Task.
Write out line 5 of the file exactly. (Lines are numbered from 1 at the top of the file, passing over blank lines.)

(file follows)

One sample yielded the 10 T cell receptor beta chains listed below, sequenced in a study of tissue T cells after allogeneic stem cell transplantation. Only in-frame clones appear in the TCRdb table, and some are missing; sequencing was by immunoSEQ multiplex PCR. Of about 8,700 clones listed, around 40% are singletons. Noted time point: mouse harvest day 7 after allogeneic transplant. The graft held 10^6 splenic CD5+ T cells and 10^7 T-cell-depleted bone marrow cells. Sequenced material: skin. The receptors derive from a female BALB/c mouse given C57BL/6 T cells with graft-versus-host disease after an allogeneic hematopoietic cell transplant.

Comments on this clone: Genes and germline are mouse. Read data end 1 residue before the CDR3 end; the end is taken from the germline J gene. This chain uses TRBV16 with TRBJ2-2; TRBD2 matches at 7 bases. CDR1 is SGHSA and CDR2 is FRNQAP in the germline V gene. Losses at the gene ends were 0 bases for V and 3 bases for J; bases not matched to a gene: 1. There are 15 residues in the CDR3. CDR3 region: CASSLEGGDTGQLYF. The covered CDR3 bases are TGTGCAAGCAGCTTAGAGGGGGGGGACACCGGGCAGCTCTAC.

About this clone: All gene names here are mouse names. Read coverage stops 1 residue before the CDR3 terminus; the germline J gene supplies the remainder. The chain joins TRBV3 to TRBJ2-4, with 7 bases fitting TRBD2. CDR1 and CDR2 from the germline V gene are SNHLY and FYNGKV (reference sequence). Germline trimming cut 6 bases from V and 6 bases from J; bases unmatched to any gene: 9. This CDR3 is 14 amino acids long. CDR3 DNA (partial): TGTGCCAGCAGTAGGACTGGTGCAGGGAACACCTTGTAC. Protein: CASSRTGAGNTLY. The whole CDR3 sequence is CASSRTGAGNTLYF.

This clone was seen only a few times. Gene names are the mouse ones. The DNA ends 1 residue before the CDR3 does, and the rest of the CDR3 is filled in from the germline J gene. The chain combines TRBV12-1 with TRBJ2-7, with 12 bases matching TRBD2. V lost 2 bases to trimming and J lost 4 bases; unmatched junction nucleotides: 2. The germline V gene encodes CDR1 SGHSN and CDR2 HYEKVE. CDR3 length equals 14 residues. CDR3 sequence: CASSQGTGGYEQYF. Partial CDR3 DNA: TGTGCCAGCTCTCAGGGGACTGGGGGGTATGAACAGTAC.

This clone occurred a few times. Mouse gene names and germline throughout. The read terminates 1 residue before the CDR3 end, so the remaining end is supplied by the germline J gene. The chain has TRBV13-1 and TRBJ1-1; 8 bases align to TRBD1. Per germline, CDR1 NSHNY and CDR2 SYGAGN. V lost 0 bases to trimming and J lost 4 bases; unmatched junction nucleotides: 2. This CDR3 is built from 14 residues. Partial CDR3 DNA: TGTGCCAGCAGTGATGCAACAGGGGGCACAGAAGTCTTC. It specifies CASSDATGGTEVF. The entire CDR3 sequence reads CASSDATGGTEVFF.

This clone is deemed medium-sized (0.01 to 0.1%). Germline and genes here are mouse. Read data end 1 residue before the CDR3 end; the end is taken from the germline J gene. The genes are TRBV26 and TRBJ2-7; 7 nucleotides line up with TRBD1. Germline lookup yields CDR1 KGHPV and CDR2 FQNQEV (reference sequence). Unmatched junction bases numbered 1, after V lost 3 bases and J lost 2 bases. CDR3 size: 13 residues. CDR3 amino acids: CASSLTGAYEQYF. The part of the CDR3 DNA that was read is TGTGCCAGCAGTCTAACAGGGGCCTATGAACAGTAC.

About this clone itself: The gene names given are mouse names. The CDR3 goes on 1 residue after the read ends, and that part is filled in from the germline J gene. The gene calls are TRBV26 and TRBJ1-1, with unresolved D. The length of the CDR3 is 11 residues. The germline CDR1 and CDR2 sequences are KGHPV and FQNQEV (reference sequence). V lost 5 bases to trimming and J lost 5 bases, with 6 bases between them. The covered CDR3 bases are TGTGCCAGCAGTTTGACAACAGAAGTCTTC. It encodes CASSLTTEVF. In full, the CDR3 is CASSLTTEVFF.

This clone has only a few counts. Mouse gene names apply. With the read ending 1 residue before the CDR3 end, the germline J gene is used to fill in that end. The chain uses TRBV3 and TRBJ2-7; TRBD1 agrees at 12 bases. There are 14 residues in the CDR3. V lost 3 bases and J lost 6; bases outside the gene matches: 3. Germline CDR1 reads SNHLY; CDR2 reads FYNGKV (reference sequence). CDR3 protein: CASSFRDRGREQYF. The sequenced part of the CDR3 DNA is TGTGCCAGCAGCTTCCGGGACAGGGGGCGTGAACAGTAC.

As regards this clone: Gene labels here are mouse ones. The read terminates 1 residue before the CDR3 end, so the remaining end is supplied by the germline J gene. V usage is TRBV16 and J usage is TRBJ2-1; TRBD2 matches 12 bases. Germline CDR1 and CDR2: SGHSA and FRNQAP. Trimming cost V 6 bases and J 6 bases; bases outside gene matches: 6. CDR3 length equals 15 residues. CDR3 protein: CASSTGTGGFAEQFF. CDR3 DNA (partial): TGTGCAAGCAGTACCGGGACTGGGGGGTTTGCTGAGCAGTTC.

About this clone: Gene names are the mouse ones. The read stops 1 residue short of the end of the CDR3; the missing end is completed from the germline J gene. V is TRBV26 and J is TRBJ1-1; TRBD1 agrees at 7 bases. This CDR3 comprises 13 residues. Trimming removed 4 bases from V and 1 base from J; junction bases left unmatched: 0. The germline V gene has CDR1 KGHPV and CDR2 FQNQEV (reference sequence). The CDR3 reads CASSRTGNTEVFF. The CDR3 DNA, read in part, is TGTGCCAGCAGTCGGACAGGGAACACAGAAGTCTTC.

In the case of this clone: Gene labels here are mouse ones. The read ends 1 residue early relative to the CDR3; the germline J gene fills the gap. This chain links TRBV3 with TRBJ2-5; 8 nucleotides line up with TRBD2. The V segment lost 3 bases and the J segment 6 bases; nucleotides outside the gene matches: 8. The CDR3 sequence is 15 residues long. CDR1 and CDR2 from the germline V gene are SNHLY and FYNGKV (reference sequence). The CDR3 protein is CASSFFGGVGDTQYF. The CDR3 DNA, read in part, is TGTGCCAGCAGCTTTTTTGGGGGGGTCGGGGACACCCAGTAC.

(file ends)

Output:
This clone occurred a few times. Mouse gene names and germline throughout. The read terminates 1 residue before the CDR3 end, so the remaining end is supplied by the germline J gene. The chain has TRBV13-1 and TRBJ1-1; 8 bases align to TRBD1. Per germline, CDR1 NSHNY and CDR2 SYGAGN. V lost 0 bases to trimming and J lost 4 bases; unmatched junction nucleotides: 2. This CDR3 is built from 14 residues. Partial CDR3 DNA: TGTGCCAGCAGTGATGCAACAGGGGGCACAGAAGTCTTC. It specifies CASSDATGGTEVF. The entire CDR3 sequence reads CASSDATGGTEVFF.